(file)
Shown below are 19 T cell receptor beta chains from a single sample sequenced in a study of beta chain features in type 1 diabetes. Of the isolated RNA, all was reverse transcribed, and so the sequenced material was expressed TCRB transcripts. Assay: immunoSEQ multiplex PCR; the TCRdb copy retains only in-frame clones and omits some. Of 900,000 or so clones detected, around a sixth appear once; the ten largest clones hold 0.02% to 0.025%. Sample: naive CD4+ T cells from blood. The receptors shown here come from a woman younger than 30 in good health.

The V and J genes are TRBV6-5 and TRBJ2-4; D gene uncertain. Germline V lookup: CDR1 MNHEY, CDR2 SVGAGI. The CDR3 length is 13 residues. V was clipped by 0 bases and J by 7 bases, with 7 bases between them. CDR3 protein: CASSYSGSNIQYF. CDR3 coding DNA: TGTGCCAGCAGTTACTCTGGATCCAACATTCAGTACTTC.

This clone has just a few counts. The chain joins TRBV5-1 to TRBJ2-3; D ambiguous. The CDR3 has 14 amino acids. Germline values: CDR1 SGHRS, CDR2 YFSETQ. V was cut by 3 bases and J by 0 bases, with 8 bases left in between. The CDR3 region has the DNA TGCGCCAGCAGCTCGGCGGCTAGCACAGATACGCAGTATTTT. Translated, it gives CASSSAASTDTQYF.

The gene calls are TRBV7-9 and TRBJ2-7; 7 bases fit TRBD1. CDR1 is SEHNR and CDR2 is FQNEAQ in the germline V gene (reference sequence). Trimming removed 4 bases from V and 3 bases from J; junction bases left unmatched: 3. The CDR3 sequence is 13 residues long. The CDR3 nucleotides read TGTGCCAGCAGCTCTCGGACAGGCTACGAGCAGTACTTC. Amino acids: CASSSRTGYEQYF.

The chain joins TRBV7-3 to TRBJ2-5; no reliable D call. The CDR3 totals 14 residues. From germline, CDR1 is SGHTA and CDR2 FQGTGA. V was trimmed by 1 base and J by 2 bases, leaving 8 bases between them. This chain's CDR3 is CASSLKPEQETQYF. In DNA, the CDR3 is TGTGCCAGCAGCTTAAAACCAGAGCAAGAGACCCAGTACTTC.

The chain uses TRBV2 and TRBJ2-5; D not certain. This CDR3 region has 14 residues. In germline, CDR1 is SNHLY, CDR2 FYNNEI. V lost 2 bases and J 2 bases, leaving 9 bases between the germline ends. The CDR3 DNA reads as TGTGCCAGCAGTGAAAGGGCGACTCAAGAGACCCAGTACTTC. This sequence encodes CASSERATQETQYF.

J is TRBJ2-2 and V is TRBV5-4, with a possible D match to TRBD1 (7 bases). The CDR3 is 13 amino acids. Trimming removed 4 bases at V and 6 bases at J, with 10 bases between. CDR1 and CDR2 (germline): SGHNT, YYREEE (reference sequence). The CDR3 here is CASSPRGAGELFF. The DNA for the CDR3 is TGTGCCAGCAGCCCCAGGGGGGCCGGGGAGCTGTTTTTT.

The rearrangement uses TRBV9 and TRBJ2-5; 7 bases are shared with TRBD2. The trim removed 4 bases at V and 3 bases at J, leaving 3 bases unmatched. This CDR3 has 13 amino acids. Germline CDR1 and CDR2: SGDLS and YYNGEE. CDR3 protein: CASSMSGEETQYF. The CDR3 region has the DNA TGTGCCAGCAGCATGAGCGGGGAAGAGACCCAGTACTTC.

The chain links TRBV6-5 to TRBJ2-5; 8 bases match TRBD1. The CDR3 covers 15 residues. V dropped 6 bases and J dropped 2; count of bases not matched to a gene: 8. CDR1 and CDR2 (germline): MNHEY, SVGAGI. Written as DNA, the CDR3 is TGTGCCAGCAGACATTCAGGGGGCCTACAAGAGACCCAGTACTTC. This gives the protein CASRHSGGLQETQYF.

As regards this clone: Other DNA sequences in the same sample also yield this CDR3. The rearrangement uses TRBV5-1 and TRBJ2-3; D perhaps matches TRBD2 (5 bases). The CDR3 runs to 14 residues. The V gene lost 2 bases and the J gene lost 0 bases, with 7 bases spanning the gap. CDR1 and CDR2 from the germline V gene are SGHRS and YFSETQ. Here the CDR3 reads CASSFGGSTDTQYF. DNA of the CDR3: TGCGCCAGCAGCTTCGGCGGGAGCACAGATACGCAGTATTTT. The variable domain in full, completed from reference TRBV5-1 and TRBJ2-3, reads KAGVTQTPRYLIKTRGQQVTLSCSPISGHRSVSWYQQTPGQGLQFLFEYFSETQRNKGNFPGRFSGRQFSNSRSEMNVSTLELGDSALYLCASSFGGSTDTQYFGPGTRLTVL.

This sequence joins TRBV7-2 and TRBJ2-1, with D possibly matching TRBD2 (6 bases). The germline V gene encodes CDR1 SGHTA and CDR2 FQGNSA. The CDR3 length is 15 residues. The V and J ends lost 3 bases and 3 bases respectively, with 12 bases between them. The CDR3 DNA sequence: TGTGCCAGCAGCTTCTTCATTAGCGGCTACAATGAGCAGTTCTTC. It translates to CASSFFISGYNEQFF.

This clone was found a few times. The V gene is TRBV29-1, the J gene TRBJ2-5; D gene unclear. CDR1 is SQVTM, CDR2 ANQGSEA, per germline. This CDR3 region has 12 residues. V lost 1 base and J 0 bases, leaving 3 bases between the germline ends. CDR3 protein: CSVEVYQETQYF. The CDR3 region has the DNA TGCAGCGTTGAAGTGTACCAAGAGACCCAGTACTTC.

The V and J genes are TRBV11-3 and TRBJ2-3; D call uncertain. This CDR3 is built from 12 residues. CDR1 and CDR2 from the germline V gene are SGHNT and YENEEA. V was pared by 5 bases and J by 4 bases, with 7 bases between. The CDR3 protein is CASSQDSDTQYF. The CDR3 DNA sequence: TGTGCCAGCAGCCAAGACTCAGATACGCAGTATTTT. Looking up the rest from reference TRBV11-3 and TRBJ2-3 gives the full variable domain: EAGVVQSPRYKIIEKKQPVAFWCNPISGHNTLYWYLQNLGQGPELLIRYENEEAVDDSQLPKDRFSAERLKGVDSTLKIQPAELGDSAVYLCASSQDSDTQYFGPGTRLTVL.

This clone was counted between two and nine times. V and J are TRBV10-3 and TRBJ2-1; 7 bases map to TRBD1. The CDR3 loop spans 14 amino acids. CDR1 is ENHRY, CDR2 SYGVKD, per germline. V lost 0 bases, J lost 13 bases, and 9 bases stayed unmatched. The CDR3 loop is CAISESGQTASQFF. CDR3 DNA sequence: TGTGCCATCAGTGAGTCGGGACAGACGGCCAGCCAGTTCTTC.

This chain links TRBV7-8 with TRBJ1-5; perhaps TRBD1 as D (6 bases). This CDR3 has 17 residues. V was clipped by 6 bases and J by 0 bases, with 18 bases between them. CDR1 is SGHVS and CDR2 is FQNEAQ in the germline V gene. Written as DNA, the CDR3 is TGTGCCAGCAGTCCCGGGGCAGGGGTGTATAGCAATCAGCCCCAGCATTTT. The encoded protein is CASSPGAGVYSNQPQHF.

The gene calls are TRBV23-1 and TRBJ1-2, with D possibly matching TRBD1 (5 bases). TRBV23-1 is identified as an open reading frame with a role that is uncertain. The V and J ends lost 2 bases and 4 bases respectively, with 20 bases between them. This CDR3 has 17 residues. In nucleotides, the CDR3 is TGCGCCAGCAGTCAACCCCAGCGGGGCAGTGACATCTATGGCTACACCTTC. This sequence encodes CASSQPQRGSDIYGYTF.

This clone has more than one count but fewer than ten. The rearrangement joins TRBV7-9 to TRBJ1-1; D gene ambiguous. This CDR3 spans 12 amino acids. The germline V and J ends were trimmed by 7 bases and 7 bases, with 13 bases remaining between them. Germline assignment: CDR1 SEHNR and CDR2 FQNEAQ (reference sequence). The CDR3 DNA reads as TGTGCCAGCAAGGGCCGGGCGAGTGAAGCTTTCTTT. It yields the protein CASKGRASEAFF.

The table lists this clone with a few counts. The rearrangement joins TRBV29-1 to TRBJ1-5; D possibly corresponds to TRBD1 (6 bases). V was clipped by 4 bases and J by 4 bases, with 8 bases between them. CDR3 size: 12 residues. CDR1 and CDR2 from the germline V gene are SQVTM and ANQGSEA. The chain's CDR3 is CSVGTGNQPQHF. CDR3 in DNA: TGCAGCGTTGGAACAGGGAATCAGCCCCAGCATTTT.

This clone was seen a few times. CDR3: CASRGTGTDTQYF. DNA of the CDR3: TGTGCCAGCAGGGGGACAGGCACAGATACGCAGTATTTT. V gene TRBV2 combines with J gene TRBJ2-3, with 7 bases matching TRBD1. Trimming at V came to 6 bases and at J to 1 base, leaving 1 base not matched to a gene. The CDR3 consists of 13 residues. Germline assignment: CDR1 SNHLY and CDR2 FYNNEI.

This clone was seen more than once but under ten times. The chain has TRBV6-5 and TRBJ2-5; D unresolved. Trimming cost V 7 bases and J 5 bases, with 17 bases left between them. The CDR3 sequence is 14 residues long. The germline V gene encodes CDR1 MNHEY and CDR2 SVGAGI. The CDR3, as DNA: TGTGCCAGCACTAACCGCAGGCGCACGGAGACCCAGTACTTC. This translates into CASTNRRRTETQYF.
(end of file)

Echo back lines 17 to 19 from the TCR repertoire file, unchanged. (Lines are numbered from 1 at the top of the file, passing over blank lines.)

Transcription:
This clone has more than one count but fewer than ten. The rearrangement joins TRBV7-9 to TRBJ1-1; D gene ambiguous. This CDR3 spans 12 amino acids. The germline V and J ends were trimmed by 7 bases and 7 bases, with 13 bases remaining between them. Germline assignment: CDR1 SEHNR and CDR2 FQNEAQ (reference sequence). The CDR3 DNA reads as TGTGCCAGCAAGGGCCGGGCGAGTGAAGCTTTCTTT. It yields the protein CASKGRASEAFF.

The table lists this clone with a few counts. The rearrangement joins TRBV29-1 to TRBJ1-5; D possibly corresponds to TRBD1 (6 bases). V was clipped by 4 bases and J by 4 bases, with 8 bases between them. CDR3 size: 12 residues. CDR1 and CDR2 from the germline V gene are SQVTM and ANQGSEA. The chain's CDR3 is CSVGTGNQPQHF. CDR3 in DNA: TGCAGCGTTGGAACAGGGAATCAGCCCCAGCATTTT.

This clone was seen a few times. CDR3: CASRGTGTDTQYF. DNA of the CDR3: TGTGCCAGCAGGGGGACAGGCACAGATACGCAGTATTTT. V gene TRBV2 combines with J gene TRBJ2-3, with 7 bases matching TRBD1. Trimming at V came to 6 bases and at J to 1 base, leaving 1 base not matched to a gene. The CDR3 consists of 13 residues. Germline assignment: CDR1 SNHLY and CDR2 FYNNEI.